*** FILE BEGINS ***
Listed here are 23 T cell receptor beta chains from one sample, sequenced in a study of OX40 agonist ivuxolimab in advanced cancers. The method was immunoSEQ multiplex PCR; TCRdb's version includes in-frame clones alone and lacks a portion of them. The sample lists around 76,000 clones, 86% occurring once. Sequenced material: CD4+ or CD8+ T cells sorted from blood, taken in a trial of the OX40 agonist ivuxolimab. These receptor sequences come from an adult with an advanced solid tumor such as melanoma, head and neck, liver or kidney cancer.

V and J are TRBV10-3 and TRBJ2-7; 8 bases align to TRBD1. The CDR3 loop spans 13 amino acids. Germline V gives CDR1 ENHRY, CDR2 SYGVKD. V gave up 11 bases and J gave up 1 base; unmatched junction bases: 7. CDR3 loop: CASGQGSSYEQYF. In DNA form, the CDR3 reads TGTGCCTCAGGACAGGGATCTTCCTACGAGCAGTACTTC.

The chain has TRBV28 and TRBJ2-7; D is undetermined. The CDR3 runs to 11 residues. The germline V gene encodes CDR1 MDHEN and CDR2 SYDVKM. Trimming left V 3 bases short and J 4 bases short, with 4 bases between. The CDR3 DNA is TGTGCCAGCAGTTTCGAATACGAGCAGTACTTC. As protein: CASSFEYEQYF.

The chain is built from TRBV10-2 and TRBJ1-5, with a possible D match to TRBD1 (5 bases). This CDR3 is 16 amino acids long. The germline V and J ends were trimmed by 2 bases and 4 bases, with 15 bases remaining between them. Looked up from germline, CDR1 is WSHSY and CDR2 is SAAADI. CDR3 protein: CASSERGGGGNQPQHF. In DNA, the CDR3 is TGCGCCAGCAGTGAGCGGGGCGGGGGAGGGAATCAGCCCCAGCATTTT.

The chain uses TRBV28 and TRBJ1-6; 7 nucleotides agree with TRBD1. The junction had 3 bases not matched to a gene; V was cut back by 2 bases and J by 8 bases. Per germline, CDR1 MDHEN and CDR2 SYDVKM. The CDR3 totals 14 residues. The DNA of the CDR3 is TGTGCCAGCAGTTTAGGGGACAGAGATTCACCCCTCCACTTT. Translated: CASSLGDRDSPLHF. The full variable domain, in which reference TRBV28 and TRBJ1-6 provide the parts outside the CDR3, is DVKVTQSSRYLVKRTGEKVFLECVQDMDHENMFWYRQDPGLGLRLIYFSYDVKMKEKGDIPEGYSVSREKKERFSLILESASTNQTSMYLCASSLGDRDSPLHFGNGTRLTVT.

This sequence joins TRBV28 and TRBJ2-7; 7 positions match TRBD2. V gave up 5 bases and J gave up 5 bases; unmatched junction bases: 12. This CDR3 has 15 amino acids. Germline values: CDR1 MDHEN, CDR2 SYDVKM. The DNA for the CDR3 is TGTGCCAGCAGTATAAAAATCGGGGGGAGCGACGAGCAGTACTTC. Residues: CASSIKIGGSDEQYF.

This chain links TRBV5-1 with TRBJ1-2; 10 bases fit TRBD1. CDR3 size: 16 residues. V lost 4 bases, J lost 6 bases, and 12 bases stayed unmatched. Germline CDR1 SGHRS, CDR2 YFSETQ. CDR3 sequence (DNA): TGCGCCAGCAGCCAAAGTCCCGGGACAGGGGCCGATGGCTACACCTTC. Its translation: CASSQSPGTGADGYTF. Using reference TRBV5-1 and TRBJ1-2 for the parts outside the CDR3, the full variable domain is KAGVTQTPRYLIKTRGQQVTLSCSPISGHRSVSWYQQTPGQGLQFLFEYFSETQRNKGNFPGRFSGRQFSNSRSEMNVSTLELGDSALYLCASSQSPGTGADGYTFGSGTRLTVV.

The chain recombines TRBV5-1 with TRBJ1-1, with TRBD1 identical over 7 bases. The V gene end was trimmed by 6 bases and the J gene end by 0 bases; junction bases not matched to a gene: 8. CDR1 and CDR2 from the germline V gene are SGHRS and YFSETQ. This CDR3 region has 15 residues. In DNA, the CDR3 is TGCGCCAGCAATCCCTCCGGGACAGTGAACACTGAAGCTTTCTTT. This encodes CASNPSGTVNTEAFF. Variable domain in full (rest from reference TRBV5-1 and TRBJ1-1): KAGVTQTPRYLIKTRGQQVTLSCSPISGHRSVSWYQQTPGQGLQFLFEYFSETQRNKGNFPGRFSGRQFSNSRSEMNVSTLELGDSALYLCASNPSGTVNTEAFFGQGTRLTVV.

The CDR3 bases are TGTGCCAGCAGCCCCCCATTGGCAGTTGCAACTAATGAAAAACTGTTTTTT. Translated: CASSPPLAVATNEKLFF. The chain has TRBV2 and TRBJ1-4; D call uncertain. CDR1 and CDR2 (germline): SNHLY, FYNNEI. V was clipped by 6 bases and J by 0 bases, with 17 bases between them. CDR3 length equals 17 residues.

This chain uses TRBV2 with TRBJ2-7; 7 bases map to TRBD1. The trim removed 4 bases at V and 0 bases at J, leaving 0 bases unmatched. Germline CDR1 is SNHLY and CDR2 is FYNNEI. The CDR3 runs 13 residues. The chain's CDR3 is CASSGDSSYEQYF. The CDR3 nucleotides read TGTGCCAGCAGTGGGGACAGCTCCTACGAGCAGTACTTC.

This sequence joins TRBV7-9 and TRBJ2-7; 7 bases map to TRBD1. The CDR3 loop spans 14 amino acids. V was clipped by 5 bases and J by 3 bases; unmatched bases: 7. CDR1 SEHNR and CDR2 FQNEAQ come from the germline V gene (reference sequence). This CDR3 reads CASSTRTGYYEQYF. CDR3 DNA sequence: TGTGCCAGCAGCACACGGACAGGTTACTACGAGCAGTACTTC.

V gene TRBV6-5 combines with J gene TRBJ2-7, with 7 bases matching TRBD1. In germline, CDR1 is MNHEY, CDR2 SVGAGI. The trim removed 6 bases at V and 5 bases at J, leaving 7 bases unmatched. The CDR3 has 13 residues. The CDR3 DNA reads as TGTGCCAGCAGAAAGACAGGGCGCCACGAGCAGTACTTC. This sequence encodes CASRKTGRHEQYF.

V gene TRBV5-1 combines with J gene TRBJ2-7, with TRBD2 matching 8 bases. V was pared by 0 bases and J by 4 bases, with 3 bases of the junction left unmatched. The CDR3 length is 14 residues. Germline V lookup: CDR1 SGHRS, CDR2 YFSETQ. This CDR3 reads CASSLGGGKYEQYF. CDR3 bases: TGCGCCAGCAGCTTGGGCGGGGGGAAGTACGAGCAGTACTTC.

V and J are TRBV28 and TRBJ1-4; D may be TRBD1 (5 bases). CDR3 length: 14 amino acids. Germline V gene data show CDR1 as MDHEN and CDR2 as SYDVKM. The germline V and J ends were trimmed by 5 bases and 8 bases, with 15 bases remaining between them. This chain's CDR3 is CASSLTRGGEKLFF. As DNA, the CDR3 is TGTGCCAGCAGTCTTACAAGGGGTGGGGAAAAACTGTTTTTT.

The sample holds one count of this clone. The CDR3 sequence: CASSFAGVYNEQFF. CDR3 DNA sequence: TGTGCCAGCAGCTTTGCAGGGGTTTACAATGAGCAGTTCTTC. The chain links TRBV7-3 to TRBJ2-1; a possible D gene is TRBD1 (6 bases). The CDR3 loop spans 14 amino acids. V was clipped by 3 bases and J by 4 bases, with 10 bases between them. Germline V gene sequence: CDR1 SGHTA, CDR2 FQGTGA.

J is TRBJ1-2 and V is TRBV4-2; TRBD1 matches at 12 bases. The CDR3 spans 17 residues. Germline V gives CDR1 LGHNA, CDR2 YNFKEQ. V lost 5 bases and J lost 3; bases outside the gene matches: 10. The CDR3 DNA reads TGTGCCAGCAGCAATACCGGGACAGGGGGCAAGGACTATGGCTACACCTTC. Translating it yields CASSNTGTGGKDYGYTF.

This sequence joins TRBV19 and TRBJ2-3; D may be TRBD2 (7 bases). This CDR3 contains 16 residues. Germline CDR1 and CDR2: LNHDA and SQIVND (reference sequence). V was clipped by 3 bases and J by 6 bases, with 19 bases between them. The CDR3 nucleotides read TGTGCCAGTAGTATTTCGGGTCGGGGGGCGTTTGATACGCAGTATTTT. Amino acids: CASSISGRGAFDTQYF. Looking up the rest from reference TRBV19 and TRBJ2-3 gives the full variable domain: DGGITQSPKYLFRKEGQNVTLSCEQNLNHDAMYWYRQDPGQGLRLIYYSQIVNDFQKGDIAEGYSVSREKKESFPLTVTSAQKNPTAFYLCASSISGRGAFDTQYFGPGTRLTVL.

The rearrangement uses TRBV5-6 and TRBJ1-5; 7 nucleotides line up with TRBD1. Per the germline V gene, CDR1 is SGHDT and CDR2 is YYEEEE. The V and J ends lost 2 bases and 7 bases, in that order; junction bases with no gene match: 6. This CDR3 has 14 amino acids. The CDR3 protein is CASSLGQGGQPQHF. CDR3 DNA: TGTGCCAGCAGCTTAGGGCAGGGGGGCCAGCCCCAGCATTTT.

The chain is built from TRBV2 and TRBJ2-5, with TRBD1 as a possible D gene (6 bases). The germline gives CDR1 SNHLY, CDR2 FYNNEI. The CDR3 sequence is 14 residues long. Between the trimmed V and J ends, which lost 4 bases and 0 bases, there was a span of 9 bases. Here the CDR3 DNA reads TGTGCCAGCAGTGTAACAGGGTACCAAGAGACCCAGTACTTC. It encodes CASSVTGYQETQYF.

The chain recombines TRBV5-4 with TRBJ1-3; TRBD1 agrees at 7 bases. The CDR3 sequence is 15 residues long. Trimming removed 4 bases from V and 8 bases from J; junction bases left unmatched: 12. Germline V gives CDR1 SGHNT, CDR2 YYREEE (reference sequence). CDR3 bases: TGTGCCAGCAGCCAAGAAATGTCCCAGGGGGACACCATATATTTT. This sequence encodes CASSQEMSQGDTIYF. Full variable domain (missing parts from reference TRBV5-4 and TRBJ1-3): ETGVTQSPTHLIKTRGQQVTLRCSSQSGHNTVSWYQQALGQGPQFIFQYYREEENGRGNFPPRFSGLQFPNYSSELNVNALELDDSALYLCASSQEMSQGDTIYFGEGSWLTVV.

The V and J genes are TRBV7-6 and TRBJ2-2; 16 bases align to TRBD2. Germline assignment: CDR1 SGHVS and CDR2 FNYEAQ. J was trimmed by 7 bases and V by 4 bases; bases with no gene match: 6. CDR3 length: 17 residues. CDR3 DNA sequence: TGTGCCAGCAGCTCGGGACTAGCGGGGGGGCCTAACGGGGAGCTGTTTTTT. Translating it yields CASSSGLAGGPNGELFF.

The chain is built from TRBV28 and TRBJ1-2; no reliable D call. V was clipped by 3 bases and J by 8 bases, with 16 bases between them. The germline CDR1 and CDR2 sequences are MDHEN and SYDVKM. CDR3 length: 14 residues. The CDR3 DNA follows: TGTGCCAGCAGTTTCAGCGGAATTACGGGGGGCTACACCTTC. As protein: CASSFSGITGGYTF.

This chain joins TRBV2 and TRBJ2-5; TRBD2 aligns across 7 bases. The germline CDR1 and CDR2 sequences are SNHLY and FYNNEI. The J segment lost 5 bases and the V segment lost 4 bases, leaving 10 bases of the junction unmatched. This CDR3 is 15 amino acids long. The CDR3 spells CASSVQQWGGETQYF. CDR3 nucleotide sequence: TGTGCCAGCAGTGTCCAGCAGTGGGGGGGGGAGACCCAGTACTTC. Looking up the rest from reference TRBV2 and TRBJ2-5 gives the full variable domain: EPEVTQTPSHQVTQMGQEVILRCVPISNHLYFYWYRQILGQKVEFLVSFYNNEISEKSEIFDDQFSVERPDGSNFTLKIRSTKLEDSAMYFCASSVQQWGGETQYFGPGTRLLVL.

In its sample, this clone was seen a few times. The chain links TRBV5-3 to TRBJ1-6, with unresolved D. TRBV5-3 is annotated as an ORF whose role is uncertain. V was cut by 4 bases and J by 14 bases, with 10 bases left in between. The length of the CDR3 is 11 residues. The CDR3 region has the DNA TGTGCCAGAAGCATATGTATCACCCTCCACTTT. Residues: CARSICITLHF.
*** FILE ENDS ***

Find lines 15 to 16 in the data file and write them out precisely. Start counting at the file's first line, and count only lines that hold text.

The sample holds one count of this clone. The CDR3 sequence: CASSFAGVYNEQFF. CDR3 DNA sequence: TGTGCCAGCAGCTTTGCAGGGGTTTACAATGAGCAGTTCTTC. The chain links TRBV7-3 to TRBJ2-1; a possible D gene is TRBD1 (6 bases). The CDR3 loop spans 14 amino acids. V was clipped by 3 bases and J by 4 bases, with 10 bases between them. Germline V gene sequence: CDR1 SGHTA, CDR2 FQGTGA.

J is TRBJ1-2 and V is TRBV4-2; TRBD1 matches at 12 bases. The CDR3 spans 17 residues. Germline V gives CDR1 LGHNA, CDR2 YNFKEQ. V lost 5 bases and J lost 3; bases outside the gene matches: 10. The CDR3 DNA reads TGTGCCAGCAGCAATACCGGGACAGGGGGCAAGGACTATGGCTACACCTTC. Translating it yields CASSNTGTGGKDYGYTF.